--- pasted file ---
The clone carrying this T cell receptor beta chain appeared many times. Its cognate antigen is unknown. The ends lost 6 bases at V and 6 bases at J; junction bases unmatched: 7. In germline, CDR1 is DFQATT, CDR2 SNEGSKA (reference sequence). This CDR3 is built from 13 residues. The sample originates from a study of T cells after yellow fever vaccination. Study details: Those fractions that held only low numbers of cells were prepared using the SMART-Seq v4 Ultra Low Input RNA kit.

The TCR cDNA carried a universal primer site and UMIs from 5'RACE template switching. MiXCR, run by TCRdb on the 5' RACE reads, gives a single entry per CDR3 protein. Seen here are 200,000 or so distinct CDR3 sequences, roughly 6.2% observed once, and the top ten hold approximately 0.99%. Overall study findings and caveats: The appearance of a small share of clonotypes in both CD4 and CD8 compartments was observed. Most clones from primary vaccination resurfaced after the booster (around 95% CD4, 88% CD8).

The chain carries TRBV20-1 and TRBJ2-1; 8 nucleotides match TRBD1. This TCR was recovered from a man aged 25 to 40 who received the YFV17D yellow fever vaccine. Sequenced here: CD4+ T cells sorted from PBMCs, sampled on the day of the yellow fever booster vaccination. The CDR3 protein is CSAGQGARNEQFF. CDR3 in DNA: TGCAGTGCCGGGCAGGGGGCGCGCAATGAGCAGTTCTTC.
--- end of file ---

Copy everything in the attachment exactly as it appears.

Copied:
The clone carrying this T cell receptor beta chain appeared many times. Its cognate antigen is unknown. The ends lost 6 bases at V and 6 bases at J; junction bases unmatched: 7. In germline, CDR1 is DFQATT, CDR2 SNEGSKA (reference sequence). This CDR3 is built from 13 residues. The sample originates from a study of T cells after yellow fever vaccination. Study details: Those fractions that held only low numbers of cells were prepared using the SMART-Seq v4 Ultra Low Input RNA kit.

The TCR cDNA carried a universal primer site and UMIs from 5'RACE template switching. MiXCR, run by TCRdb on the 5' RACE reads, gives a single entry per CDR3 protein. Seen here are 200,000 or so distinct CDR3 sequences, roughly 6.2% observed once, and the top ten hold approximately 0.99%. Overall study findings and caveats: The appearance of a small share of clonotypes in both CD4 and CD8 compartments was observed. Most clones from primary vaccination resurfaced after the booster (around 95% CD4, 88% CD8).

The chain carries TRBV20-1 and TRBJ2-1; 8 nucleotides match TRBD1. This TCR was recovered from a man aged 25 to 40 who received the YFV17D yellow fever vaccine. Sequenced here: CD4+ T cells sorted from PBMCs, sampled on the day of the yellow fever booster vaccination. The CDR3 protein is CSAGQGARNEQFF. CDR3 in DNA: TGCAGTGCCGGGCAGGGGGCGCGCAATGAGCAGTTCTTC.